Promoting health in Nicaragua through education and technology

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Senior Cate Cappazolla teaches a community health worker in Waslala proper technique for assessing blood pressure.

 

Spring break this year for 26 nursing and engineering faculty and students did not take place on the beaches of the Caribbean, but rather in the mountains and rural communities of Waslala, Nicaragua in the North Atlantic Autonomous region of Nicaragua.

The nursing students traveled there as part of their senior level health promotion practicum. Dr. Ruth McDermott-Levy, Dr. Bette Mariani, and Professor Kimberly Connolly worked with the students in collaboration with the Ministry of Health in Waslala to teach community health workers (CHWs) about common health problems and learn practical skills, such as taking blood pressures. The nursing students provided interactive educational  sessions for the CHWs on topics such as, postpartum maternal health care, infectious diseases, eye emergencies, and blood pressure management.

In addition, their work supported the ongoing TeleHealth project, that began in 2010. The TeleHealth program enables the CHWs to  have real-time communication with a  healthcare provider.  This will enable the CHWs to have professional support to meet the health needs of the members of their remote rural communities.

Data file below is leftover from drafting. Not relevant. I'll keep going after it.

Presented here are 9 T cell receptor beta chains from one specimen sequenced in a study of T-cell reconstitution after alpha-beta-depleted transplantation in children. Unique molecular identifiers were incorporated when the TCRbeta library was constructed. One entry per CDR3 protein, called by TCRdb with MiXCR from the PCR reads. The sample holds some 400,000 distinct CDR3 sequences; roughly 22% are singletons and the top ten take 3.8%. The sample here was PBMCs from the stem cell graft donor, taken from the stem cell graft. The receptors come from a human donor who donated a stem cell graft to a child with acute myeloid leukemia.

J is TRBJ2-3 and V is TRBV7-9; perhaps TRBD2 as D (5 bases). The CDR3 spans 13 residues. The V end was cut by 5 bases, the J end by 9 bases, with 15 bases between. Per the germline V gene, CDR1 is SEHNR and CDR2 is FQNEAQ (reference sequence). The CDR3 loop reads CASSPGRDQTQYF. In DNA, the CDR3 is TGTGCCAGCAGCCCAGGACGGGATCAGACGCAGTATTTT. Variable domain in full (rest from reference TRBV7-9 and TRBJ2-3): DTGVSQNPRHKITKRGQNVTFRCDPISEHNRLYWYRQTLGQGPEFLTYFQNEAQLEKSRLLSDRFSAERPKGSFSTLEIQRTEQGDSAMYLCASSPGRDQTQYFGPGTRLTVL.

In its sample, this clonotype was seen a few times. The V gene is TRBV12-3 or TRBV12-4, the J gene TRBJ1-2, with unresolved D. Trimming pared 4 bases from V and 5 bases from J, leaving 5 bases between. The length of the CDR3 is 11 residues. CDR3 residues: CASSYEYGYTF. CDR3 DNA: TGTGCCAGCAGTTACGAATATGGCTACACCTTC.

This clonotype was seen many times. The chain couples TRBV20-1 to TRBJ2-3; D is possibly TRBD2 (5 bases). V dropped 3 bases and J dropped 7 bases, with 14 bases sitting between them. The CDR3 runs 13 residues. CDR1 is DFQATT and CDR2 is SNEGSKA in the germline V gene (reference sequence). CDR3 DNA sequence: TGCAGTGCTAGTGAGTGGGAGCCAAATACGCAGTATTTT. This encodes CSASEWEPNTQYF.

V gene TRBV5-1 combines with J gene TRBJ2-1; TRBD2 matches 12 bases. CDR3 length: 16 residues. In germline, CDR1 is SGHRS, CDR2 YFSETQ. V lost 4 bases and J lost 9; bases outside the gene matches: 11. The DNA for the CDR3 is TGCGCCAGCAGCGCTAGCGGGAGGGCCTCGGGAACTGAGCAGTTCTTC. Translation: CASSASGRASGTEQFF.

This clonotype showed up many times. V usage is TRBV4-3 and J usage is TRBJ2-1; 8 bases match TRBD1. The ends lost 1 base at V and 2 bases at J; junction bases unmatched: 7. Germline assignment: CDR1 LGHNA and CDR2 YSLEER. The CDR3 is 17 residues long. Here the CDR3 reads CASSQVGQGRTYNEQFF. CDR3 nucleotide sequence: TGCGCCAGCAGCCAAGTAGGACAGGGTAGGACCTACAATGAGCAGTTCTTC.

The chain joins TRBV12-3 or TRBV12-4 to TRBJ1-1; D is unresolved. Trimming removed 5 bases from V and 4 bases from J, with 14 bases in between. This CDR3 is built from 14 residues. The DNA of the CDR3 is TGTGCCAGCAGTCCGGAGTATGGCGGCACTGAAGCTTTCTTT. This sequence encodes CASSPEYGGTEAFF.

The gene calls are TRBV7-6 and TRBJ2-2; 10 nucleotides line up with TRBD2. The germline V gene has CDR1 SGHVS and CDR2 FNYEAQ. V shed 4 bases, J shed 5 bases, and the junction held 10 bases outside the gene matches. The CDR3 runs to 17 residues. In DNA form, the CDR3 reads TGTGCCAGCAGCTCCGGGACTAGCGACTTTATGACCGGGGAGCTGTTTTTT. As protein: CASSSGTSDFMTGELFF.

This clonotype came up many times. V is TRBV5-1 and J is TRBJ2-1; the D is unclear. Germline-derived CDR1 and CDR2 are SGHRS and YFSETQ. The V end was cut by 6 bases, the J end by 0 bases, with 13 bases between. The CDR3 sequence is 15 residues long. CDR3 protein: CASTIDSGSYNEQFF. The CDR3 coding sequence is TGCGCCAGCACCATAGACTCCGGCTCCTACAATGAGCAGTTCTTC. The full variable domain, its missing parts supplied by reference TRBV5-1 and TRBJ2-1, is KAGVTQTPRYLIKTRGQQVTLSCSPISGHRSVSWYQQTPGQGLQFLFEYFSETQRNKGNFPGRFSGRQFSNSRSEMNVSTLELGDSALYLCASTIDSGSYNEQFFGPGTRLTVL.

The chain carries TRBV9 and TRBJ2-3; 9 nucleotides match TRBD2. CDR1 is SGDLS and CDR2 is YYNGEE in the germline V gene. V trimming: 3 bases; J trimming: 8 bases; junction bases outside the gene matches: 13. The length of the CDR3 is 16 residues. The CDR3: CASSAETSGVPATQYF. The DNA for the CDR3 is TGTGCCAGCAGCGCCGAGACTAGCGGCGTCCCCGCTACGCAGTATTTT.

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Megan Copel, a senior nursing student, teaches eye injury care to CHWs.

The nursing students researched the safety and health topics and prepared the teaching modules which were translated into Spanish for both the CHWs and members of rural communities. Basic health information is critical in this area of Nicaragua where access to healthcare may be hours to days away. The nursing group travels to Waslala with College of Engineering students and faculty who in parallel work on safe and accessible water for Waslala residents, as well as the technology to support the TeleHealth project. The collaboration results in meeting the basic needs of the people of Waslala. 

Additionally, the nursing students provided a practical hands-on experience mentoring the CHWs on taking vital signs in a Home for the Elderly and the Maternal Home, where women go to safely await the birth of their child. This gave the students the opportunity to work one on one with the CHWs, and to validate the skills of the CHWs. The experience enhances the nursing students’ global perspective of health and health care.